Ken Loach may now be 80, but his latest film I, Daniel Blake shows that he remains as impassioned – and angry – as ever about the ever widening gaps in modern society between the haves and have nots.
This time, Loach and his longtime writing collaborator Paul Laverty zero in on the bureaucratic minefield that people must now navigate in the UK (and most other countries these days) when claiming welfare benefits. Our eponymous hero Daniel (Dave Johns) is a middle-aged carpenter from Newcastle who has been recovering from heart surgery and has been told by his doctors that he is not yet healthy enough to return to full-time employment.
However, when he is assessed by an “expert” from the social security department, he is deemed fit to work, so while he waits for his appeal to be heard, Daniel must prove that he is actively seeking a new job to ensure he still gets some form of welfare payments. His struggles are contrasted with those of young single mother Katie (Hayley Squires) from London whom he befriends. She and her young kids have been relocated to the north because of the pressures on social housing in the capital, but she is also struggling to make ends meet and is being forced to contemplate desperate measures to keep her family fed.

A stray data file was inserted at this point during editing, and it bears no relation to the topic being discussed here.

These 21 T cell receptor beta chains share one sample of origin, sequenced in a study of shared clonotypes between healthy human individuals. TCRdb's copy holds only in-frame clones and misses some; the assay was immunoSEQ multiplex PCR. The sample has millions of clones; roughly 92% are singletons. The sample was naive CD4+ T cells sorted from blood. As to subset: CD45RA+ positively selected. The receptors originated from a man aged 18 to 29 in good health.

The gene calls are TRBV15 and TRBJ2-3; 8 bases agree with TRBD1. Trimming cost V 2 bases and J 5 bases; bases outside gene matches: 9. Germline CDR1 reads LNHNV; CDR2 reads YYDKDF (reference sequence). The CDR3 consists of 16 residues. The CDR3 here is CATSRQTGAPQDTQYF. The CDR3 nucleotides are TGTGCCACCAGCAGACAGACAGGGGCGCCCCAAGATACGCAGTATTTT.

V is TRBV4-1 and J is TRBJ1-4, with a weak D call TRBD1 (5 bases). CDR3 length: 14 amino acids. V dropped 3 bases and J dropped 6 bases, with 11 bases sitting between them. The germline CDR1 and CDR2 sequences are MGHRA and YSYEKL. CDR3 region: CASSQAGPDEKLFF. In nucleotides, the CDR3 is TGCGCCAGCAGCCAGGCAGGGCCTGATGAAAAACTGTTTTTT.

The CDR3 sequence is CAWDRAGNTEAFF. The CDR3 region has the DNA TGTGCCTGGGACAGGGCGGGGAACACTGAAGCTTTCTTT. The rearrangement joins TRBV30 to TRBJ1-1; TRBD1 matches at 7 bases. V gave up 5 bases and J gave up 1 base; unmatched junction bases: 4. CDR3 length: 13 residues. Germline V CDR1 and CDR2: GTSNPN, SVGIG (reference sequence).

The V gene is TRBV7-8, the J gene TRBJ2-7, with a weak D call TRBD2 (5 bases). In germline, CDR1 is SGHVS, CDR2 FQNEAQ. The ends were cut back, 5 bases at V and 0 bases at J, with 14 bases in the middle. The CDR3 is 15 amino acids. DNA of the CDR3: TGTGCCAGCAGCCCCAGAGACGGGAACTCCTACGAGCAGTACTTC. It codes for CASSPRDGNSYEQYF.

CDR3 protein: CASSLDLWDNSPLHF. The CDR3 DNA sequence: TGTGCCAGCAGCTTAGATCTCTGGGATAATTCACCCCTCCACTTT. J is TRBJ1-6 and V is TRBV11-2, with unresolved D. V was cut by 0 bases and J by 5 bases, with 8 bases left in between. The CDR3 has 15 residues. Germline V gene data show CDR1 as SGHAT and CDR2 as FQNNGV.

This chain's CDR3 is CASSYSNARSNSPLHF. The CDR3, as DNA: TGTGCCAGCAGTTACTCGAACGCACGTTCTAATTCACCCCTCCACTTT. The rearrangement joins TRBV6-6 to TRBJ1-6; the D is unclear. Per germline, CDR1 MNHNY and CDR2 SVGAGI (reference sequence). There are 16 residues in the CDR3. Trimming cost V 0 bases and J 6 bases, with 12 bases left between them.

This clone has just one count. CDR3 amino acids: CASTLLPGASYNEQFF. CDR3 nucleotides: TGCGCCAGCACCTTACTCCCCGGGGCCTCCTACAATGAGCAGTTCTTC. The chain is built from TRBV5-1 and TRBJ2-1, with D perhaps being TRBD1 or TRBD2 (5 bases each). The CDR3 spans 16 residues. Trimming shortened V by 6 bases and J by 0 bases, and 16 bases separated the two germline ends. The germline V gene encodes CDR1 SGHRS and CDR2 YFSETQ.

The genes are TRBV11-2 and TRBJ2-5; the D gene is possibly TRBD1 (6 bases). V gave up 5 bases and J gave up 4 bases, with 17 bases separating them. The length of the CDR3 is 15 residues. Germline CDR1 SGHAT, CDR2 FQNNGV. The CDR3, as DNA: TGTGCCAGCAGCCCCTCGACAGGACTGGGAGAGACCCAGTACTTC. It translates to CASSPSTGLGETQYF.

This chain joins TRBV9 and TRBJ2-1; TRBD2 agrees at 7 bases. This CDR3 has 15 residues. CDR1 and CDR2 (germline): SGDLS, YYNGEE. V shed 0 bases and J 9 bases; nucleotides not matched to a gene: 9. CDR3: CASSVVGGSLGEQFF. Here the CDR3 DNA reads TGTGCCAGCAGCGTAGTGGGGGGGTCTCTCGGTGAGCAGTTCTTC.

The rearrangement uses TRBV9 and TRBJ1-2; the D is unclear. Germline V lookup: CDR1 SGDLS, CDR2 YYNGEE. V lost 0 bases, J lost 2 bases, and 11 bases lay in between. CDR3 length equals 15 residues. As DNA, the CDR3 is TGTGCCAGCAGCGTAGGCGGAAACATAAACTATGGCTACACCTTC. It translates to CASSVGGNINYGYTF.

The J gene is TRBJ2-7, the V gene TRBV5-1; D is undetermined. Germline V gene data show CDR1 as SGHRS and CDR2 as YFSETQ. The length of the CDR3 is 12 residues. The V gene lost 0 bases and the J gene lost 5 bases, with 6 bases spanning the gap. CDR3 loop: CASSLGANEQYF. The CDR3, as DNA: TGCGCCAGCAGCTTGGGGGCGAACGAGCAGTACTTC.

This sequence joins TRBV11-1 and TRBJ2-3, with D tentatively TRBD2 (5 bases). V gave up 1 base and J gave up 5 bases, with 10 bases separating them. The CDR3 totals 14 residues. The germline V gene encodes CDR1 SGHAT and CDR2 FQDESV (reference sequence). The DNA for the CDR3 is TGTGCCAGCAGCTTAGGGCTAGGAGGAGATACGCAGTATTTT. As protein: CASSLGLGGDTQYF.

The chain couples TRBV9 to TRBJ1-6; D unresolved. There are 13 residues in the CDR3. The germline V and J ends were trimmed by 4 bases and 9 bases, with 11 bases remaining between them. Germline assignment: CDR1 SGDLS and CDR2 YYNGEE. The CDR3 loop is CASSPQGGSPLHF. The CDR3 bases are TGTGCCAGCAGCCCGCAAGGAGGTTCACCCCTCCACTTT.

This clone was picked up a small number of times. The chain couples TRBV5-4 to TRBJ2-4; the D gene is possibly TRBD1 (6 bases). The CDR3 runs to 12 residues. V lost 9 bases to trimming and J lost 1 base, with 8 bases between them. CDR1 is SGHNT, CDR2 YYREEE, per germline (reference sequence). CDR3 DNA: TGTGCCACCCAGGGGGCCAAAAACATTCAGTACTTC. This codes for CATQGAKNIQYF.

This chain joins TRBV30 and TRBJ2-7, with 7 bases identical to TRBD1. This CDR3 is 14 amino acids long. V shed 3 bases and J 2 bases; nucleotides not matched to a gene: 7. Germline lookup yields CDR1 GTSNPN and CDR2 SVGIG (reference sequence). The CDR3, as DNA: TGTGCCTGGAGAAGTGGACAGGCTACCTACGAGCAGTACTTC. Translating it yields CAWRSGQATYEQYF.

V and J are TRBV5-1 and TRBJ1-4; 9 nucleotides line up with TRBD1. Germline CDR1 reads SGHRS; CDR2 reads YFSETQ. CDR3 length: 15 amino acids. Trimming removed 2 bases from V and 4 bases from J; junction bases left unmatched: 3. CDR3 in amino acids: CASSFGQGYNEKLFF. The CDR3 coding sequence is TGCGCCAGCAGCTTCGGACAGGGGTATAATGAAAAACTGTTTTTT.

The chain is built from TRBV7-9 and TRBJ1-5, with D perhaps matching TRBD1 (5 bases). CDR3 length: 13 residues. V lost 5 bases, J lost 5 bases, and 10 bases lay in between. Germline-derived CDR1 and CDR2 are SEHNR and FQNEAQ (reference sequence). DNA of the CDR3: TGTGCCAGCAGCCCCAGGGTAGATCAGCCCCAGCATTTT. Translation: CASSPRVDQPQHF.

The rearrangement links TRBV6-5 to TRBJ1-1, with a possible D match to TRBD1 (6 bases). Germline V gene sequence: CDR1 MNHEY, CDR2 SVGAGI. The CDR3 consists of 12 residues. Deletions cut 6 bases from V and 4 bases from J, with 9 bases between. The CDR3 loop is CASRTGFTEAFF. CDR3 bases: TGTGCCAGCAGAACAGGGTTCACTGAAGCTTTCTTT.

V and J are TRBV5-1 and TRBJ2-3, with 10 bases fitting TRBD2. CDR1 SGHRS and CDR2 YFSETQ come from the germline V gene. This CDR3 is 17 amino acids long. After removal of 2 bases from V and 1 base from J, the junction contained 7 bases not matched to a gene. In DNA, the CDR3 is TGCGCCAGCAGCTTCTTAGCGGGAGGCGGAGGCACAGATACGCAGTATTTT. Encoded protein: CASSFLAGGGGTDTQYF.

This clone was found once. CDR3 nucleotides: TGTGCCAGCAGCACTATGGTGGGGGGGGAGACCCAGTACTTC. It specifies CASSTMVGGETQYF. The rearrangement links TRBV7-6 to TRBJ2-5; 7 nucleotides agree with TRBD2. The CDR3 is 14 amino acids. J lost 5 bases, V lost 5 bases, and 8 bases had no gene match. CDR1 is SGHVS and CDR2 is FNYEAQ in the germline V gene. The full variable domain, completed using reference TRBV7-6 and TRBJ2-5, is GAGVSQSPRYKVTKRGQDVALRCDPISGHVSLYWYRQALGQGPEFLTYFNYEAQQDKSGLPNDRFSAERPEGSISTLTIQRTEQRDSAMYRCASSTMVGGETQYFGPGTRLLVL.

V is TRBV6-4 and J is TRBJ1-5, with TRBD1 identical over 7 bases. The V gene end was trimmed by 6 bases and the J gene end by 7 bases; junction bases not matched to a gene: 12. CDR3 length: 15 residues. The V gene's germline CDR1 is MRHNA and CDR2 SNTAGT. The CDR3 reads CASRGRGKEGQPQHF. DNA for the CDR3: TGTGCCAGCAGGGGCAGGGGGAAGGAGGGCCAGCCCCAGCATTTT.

As is often the case, Loach draws beautifully naturalistic – and ultimately heartbreaking – performances from his largely unknown leads, and while the underlying message is bleak, there is still room for laughter, in particular Daniel’s attempts to grapple with the mysteries (to him) of the internet and the Kafka-esque civil servants he must contend with.
Not everyone will agree with Loach and Laverty’s politics, but few will fail to be moved by their account of the life in the age of austerity – and the toll it is taking on ordinary folk.
In cinemas: November 17, 2016
Starring: Dave Johns, Hayley Squires, Sharon Percy
Directed by: Ken Loach